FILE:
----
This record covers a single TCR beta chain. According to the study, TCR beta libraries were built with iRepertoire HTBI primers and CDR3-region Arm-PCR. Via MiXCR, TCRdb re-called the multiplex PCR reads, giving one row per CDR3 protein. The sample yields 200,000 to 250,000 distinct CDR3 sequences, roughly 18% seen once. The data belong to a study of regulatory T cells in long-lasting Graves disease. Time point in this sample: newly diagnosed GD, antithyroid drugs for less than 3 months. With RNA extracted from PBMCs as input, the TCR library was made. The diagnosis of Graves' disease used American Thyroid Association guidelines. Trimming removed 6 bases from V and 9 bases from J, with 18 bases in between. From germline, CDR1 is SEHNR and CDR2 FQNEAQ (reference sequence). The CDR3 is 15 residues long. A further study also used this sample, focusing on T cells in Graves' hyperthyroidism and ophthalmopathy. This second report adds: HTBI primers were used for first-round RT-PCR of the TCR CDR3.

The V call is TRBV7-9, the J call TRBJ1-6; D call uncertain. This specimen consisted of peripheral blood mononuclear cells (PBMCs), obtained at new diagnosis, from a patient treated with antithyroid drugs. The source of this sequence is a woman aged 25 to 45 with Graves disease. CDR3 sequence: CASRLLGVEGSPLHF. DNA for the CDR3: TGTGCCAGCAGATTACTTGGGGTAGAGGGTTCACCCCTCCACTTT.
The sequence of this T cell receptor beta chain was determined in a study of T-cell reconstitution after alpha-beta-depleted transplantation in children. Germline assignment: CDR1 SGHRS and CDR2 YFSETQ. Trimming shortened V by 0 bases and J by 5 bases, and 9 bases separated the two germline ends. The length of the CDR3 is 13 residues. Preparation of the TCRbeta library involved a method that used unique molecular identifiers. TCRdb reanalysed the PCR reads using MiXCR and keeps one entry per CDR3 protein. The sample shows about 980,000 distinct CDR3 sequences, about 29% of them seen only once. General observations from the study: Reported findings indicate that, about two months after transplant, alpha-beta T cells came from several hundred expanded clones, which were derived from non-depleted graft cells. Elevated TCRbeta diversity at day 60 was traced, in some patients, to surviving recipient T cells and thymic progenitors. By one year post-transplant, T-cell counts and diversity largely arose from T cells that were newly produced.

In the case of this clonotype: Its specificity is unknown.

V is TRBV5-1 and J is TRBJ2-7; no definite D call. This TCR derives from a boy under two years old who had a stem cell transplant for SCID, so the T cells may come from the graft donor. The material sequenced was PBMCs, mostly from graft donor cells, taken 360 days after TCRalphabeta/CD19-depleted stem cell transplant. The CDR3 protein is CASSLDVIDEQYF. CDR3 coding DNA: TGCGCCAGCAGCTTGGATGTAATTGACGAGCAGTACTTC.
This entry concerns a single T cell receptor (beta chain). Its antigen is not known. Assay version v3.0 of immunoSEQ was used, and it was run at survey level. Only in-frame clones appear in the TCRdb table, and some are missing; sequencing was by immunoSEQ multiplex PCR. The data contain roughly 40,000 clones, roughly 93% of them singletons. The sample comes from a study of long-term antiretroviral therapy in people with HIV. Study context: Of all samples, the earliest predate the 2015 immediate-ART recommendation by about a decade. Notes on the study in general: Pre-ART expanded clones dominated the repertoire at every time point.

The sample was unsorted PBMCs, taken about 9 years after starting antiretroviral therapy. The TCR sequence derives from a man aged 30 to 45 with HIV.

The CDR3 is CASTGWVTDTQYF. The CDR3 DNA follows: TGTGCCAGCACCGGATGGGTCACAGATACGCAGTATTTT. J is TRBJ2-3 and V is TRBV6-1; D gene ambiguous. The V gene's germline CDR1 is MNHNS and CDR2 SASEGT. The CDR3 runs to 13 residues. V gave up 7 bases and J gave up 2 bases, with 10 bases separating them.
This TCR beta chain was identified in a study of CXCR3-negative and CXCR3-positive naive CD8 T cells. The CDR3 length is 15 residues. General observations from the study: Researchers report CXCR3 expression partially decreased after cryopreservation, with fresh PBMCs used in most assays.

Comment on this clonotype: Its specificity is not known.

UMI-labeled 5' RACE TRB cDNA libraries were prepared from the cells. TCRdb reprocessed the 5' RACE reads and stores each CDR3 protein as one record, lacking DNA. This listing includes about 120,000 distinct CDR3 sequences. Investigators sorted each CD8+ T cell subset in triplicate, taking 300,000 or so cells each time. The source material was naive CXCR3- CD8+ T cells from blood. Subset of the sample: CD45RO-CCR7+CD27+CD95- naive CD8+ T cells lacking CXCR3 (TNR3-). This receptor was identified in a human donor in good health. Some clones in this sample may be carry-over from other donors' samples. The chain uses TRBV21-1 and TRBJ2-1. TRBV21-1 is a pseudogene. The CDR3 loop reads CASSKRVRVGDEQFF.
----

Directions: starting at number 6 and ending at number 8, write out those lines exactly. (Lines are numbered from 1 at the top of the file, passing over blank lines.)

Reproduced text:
This entry concerns a single T cell receptor (beta chain). Its antigen is not known. Assay version v3.0 of immunoSEQ was used, and it was run at survey level. Only in-frame clones appear in the TCRdb table, and some are missing; sequencing was by immunoSEQ multiplex PCR. The data contain roughly 40,000 clones, roughly 93% of them singletons. The sample comes from a study of long-term antiretroviral therapy in people with HIV. Study context: Of all samples, the earliest predate the 2015 immediate-ART recommendation by about a decade. Notes on the study in general: Pre-ART expanded clones dominated the repertoire at every time point.

The sample was unsorted PBMCs, taken about 9 years after starting antiretroviral therapy. The TCR sequence derives from a man aged 30 to 45 with HIV.

The CDR3 is CASTGWVTDTQYF. The CDR3 DNA follows: TGTGCCAGCACCGGATGGGTCACAGATACGCAGTATTTT. J is TRBJ2-3 and V is TRBV6-1; D gene ambiguous. The V gene's germline CDR1 is MNHNS and CDR2 SASEGT. The CDR3 runs to 13 residues. V gave up 7 bases and J gave up 2 bases, with 10 bases separating them.